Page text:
I have been spending some time sitting in a shopping center, and I have noticed a weird pattern. There is always one cash register open. When one person arrives at the cash register, many others arrive at the same time, creating a cluttered line. A few days ago, I interviewed the workers about this, and they told me that this is, in fact, a common phenomenon occurring in grocery stores. I wonder what the biological or human behavior patterns are that lead people to decide to go shopping/at the cash register in such wave-like patterns. This is not an illusion. Please, if someone can tell me, is there a name for this phenomenon? I didn't know where I could ask this, but I thought here would be okay, if it is not okay, then just delete my question.

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    Sounds like a case of "Might is right". There was a study with ants that had a choice of regions to live, which were indistinguishable from each other, and the bulk of ants would group together as a matter of popularity. Commented Mar 29 at 16:52
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    Poisson distribution?
    – Scott Rowe
    Commented Mar 29 at 17:30
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    Vote for closure: better suited for psychology.stackexchange.com . Consumer purchasing behaviors of any form are probably well researched among psychologists and sociologists and social psychologists. :D There is a strong element of conformity by people in social situations. See Solomon Asch.
    – J D
    Commented Mar 29 at 18:00
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    How can such a question--maybe interesting but absolutely not related to philosophy--have more than 7 upvotes?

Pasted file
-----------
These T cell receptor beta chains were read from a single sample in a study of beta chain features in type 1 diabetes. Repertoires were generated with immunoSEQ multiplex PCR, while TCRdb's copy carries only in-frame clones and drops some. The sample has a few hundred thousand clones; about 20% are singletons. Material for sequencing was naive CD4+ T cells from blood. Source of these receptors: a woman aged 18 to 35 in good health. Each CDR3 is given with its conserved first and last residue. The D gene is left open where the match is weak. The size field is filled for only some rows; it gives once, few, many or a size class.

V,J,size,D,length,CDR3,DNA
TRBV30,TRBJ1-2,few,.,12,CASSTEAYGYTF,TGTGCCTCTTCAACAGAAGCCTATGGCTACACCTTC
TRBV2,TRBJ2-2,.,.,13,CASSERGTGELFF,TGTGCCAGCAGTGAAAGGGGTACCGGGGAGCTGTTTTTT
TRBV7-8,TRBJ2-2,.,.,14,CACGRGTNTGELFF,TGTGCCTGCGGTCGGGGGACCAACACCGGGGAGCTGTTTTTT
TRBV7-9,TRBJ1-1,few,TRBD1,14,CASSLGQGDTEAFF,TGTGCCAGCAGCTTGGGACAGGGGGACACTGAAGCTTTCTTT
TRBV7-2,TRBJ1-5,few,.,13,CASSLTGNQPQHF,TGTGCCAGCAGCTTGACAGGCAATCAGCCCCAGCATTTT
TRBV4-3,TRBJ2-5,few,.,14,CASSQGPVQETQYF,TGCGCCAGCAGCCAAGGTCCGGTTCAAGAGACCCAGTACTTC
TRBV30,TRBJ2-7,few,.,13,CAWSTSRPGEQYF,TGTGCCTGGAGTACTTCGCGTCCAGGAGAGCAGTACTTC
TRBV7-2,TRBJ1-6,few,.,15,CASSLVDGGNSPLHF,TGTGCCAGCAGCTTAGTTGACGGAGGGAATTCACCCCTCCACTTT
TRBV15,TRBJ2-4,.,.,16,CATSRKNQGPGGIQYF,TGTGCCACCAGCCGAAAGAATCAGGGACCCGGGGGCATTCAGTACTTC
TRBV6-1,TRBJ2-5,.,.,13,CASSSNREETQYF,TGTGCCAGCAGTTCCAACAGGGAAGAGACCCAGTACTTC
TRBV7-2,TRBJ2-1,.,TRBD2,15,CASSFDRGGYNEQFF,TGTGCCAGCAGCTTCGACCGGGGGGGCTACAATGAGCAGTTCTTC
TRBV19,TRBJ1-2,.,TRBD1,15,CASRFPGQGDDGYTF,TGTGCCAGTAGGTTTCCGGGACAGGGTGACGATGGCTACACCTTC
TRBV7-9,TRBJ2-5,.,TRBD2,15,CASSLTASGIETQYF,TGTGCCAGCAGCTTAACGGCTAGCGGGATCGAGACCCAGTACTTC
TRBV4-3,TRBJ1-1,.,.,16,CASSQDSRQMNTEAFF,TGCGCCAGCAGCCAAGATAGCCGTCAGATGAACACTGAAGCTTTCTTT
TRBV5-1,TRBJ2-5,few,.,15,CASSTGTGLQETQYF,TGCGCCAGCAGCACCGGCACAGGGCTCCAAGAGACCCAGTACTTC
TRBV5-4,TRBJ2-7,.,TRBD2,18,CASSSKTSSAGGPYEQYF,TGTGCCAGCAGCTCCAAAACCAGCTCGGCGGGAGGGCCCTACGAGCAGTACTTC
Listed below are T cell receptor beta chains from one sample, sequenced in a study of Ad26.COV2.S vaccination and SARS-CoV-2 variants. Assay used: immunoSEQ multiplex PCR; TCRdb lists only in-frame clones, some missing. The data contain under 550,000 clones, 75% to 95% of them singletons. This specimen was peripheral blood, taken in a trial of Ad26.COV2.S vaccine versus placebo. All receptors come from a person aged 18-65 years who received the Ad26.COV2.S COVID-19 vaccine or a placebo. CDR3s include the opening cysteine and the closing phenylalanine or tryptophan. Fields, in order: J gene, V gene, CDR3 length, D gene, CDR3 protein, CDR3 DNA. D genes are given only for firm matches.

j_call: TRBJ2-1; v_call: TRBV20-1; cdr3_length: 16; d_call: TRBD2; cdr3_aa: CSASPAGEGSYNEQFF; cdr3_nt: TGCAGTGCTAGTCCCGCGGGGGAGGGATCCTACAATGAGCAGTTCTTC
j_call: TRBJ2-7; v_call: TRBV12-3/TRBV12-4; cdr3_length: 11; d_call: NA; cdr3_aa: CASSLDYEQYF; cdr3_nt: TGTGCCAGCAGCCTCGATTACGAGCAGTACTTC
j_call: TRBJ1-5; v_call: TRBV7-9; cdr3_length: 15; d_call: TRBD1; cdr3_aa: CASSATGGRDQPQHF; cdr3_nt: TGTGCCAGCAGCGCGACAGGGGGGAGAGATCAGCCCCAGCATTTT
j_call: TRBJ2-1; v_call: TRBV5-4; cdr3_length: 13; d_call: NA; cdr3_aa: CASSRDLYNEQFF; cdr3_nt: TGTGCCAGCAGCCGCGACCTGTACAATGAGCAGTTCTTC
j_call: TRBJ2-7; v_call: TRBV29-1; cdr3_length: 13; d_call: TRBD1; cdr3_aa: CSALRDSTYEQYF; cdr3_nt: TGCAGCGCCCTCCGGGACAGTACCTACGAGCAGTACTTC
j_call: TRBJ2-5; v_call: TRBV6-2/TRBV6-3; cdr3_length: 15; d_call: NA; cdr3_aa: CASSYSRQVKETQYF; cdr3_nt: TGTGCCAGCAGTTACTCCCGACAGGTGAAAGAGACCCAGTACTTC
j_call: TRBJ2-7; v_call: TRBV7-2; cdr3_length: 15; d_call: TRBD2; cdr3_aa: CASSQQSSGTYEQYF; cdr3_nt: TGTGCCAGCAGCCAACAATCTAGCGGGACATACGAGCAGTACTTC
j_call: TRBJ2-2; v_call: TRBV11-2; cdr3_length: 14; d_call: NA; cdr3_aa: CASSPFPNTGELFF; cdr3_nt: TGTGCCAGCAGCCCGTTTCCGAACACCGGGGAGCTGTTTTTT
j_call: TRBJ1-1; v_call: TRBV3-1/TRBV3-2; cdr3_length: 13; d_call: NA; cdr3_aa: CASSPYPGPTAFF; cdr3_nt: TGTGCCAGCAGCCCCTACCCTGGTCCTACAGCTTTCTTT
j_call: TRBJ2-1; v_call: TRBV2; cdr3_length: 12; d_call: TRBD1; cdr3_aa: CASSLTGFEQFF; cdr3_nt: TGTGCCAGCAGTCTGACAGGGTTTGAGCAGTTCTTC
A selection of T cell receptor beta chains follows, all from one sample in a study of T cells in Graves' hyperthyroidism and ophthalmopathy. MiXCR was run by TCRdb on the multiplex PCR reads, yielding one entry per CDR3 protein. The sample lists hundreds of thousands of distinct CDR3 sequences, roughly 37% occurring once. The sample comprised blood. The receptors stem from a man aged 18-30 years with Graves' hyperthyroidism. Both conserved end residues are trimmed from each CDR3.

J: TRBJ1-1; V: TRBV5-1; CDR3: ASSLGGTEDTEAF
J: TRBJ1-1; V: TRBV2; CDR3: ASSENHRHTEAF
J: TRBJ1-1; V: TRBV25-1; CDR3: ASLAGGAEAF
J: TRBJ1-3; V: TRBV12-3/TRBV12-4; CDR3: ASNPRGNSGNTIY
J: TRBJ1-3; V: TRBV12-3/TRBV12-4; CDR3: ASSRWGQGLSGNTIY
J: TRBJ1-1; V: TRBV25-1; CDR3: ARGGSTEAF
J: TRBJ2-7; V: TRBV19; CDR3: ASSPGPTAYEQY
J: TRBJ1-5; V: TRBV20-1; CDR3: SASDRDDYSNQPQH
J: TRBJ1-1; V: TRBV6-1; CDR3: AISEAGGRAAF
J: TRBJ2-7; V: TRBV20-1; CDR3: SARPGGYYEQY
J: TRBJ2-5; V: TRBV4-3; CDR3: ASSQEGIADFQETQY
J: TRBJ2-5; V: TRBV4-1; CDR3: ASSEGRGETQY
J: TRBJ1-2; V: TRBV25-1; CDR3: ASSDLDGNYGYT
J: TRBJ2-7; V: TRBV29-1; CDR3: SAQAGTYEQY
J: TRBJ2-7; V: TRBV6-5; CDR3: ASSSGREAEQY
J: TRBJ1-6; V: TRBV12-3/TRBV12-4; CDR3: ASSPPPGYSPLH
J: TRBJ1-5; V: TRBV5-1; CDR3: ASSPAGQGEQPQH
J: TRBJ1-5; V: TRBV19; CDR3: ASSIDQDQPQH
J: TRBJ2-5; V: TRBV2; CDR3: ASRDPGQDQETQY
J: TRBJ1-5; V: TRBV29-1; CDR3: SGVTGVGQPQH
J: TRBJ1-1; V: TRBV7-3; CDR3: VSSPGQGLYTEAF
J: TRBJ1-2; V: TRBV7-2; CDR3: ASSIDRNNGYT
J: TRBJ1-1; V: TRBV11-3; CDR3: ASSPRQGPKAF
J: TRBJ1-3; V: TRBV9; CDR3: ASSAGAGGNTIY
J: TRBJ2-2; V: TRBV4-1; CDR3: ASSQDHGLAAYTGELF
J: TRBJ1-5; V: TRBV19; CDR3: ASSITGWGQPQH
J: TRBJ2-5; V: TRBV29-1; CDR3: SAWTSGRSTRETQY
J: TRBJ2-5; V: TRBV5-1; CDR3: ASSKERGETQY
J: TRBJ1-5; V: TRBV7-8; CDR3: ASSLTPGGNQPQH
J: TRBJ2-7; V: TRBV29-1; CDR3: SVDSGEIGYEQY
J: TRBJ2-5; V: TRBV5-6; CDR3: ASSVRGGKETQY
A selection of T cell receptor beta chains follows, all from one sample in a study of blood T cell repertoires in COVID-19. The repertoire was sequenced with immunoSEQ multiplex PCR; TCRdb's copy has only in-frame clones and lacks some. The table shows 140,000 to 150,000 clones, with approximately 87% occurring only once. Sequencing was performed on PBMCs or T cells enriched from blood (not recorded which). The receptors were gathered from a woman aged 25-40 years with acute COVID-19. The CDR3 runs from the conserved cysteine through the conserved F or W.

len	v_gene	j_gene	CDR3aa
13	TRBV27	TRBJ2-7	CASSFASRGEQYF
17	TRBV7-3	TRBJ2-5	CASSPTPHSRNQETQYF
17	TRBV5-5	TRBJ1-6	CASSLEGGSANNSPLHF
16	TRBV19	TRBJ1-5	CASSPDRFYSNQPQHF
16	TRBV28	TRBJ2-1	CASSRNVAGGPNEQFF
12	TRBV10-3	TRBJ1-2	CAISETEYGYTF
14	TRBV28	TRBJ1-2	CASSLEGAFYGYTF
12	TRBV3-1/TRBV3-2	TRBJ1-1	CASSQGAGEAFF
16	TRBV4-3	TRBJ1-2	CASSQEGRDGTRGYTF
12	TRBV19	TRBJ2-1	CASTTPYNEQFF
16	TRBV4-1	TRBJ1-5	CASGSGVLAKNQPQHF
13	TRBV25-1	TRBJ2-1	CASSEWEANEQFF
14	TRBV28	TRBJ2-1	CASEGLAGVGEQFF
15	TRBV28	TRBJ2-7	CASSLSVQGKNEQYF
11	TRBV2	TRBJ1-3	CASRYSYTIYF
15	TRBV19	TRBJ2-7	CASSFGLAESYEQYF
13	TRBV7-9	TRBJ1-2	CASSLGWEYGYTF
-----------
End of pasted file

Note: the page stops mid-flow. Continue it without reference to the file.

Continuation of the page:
– Johan
    Commented Mar 30 at 15:56
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    @johan HTQ effect. This should be moved, either to psychology, or to cross validated.
    – James K
    Commented Mar 30 at 16:13

2 Answers 2


If we make the slightly controversial (read: probably not entirely true) assumption that people arrive at cash registers independently of each other, with no statistical correlation or synchronization (in the short term), then we should already expect them to appear unevenly. This is known as Poisson clumping, and it has nothing to do with human behavior, it is a purely statistical phenomenon, arising out of the fact that random numbers tend to exhibit more streaks and less even spacing than most people expect. To avoid clumping, shoppers would need to consciously avoid going to checkout during periods of high activity, which they (evidently) don't do (enough).

Of course, it is plausible that this assumption is false and that there is also a behavioral component to this phenomenon. To determine whether that is the case, you would need to take a number of measurements of when people arrive at cash registers, and use a statistical significance test to compare those arrival times to a Poisson point process.

  • @ScottRowe: That is why I said "(in the short term)" - you and other shoppers may have a preferred time of day for going shopping, but it is much less likely that you all choose precisely the same minute to appear at checkout as a result of some systemic bias.